When I started midwifery training decades ago in the United States, in the hospital where I worked, I first saw evidence of disrespect and abuse of women in labor. Women were separated from families and visitors from admission to discharge four days later and, in the second and third stages of labor, their legs were secured by stirrups and their wrists put in leather restraints. Soon after, I worked in West Africa in a government maternity and witnessed women being verbally abused — “if you don’t push and your baby is born dead, it will be your fault” – and physically abused by slapping and massive fundal pressure to force delivery. Women were ridiculed for making too much noise in labor — and then were chastised if they were silent and delivered alone.
Fast forward decades later. As I visit maternity services in a number of countries, I don’t need to look far to see and hear evidence of disrespect and abuse of women in childbirth. A convulsing woman in labor on the steps of an urban referral hospital turned away from because she cannot pay. A doctor who derides poor women for not using family planning to control their fertility. A nurse who tells me that postpartum mothers “sneak in” to see their hospitalized newborns at night, while the families seek to find funds to pay the bills in order to get their newborns discharged. Unclothed women laboring and giving birth as visitors walk by. A researcher who tells of a postpartum mother being detained for months because she could not pay her bill. The human rights worker who tells me that refugee women are discriminated against in childbirth and that one refugee was forced to keep her stillborn in her bed with her for 24 hours against her will.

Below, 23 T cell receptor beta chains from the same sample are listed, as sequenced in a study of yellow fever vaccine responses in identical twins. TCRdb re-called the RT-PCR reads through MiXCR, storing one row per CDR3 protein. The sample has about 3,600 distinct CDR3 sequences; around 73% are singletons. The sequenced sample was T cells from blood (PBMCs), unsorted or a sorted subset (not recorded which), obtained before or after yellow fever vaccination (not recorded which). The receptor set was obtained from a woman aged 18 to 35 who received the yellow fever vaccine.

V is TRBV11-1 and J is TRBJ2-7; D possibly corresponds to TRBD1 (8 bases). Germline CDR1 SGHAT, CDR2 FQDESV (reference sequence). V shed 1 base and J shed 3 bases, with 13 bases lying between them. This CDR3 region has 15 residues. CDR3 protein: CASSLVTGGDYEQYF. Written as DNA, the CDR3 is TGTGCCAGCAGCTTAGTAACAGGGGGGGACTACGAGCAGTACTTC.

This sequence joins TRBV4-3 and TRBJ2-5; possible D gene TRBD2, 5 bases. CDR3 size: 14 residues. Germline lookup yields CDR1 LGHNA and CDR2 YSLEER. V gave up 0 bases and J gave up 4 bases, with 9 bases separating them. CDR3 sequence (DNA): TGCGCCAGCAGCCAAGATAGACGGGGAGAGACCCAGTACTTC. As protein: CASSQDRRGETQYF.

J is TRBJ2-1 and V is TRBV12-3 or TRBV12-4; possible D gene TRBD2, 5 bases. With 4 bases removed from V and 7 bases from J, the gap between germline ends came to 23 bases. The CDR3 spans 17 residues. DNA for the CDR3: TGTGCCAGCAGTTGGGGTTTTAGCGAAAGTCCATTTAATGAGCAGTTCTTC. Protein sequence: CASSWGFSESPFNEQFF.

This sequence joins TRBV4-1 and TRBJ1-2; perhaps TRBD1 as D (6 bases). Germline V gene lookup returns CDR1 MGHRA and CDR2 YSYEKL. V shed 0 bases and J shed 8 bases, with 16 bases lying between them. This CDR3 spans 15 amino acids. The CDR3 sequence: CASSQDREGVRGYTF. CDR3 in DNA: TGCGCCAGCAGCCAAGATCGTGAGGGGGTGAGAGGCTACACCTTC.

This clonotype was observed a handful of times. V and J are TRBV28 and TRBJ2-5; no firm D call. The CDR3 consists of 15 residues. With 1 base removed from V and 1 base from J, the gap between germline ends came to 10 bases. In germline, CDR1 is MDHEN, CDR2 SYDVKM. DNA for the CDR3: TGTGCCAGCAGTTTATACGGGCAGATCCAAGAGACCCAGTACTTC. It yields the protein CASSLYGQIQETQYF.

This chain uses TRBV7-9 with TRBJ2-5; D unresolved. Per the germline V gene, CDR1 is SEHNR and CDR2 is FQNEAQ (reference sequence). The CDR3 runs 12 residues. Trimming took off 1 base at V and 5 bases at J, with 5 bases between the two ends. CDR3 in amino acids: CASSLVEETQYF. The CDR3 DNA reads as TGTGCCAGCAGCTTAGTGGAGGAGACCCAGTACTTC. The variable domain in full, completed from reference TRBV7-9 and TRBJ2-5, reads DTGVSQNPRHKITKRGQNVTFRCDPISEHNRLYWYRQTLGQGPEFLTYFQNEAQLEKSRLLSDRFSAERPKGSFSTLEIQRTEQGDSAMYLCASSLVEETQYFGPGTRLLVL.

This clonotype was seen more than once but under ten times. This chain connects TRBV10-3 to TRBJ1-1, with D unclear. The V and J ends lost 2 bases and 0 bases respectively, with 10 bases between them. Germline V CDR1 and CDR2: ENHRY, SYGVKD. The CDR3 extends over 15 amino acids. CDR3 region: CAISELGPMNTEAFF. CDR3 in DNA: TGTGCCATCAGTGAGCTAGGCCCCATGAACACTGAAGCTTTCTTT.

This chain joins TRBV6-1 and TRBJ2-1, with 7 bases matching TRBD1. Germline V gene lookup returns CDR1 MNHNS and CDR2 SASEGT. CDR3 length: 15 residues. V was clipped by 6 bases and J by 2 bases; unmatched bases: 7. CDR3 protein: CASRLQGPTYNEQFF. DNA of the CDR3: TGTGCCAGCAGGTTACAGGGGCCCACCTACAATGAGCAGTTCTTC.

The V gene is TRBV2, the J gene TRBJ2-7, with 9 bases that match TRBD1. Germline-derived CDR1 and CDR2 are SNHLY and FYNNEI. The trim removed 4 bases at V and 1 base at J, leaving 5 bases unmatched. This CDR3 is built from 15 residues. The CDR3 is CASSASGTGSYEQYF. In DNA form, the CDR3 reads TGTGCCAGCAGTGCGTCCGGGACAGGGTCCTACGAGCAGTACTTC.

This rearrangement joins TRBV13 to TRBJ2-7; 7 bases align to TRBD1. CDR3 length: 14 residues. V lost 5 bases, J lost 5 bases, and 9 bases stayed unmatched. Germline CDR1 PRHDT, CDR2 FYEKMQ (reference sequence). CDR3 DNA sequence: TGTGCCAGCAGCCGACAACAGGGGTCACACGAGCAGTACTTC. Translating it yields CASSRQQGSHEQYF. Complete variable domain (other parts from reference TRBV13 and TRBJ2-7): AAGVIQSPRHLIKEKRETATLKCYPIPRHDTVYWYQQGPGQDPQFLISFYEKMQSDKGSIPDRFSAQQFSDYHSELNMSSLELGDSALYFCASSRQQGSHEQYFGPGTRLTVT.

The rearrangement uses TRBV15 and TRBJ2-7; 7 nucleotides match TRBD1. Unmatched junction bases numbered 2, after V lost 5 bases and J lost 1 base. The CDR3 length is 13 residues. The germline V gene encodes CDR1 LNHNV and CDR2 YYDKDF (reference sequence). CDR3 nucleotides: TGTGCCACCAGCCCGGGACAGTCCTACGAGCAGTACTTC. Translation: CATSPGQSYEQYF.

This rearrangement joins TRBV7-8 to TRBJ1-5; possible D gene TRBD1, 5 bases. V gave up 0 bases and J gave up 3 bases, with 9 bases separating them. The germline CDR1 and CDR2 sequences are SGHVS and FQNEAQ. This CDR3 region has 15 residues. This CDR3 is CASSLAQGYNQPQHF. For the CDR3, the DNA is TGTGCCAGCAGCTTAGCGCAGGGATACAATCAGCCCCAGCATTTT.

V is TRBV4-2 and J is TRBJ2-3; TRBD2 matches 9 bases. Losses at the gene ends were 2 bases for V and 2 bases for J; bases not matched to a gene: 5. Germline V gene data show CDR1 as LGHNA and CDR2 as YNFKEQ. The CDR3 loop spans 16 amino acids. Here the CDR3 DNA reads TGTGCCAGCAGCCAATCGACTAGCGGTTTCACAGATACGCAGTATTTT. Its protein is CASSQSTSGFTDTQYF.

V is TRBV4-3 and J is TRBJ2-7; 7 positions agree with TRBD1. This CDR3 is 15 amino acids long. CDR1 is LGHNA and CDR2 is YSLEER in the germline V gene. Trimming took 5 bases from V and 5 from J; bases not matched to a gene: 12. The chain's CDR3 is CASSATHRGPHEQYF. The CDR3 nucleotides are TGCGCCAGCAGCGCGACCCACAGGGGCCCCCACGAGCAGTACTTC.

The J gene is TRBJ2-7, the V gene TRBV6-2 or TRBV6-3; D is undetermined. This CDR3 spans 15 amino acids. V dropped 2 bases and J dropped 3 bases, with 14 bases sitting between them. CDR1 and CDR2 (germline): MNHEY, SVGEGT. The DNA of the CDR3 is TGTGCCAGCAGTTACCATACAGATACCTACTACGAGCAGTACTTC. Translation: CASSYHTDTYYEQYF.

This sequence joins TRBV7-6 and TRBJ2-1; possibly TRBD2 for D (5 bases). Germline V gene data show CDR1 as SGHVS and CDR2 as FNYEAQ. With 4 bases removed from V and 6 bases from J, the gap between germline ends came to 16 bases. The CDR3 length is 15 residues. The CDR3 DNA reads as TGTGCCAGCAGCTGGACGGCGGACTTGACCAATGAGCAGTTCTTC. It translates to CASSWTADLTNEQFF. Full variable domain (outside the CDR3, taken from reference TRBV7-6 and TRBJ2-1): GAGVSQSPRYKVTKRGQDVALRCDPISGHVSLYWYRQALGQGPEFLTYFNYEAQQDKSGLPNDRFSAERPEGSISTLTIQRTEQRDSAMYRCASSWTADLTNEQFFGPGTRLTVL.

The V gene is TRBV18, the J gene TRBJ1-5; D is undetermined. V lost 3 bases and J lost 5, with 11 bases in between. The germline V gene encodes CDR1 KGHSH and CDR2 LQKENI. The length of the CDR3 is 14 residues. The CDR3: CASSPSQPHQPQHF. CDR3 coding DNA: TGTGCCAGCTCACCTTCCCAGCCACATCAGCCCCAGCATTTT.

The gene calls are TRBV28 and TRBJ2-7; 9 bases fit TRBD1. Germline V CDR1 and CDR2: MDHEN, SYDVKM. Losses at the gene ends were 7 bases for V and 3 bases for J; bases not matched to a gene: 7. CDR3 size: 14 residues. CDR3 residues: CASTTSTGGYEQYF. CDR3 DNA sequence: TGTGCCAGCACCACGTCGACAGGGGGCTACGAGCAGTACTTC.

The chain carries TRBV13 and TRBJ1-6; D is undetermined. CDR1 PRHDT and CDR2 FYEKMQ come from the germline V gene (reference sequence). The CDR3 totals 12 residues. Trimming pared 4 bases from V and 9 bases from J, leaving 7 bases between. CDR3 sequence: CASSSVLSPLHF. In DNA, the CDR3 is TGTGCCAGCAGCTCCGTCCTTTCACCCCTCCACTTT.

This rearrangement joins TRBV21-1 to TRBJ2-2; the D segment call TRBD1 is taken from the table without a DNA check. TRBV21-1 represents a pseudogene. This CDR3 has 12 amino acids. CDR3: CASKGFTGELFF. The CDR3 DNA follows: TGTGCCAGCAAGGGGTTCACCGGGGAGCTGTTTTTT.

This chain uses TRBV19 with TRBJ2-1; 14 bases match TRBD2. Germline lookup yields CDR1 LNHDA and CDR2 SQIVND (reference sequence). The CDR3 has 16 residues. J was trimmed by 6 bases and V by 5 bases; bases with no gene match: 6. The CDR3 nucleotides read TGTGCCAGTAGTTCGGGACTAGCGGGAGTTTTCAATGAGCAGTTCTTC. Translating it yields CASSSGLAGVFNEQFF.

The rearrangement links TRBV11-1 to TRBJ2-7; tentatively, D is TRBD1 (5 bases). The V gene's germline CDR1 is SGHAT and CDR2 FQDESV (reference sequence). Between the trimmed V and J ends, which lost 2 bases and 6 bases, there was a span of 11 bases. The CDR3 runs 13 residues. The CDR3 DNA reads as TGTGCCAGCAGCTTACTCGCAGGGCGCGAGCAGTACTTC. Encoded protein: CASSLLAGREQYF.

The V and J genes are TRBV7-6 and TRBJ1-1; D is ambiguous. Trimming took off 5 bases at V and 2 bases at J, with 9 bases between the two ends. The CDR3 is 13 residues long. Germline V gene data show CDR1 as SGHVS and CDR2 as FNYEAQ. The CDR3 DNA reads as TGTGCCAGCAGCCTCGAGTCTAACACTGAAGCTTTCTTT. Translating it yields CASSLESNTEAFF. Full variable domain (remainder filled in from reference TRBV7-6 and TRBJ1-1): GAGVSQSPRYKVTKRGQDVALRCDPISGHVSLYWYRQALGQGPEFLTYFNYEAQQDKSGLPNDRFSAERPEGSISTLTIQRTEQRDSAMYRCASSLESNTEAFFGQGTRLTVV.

I do not cease to be saddened and angered by the number of ways women giving birth are being degraded, abused, and humiliated by healthcare workers, often women themselves. Abuses continue to occur in all corners of the world, including my own. They are not behaviors that are easy to change. Some are reinforced by financial incentives and subtle or overt discrimination. For many, the behaviors are learned and reinforced in home, school and society — wherever there are unequal power relationships.
Despite the problems, many of the frontline caregivers at birth – midwives, doctors, nurses and auxiliaries – work diligently, treat women with compassion, and even use their own resources to assist women in referrals in the case of life-threatening emergencies. Their selfless work needs to be recognized, even while the problems of abuse are uncovered.
I am now very encouraged that the issue of abuse is resonating with so many who care for and about childbearing women. I see there is growing attention to this problem through documentation of the abuses; identification, dissemination and the implementation of the new Universal Rights of Childbearing Women; and implementation research to expand the evidence base on what it takes to tackle this problem effectively. Many people and organizations are working on this and I am delighted that the United States Agency for International Development is supporting this work in country settings, in partnership with many others, to ensure that all women are treated with the respect and compassion during childbirth that they deserve.
Originally posted at the White Ribbon Alliance blog.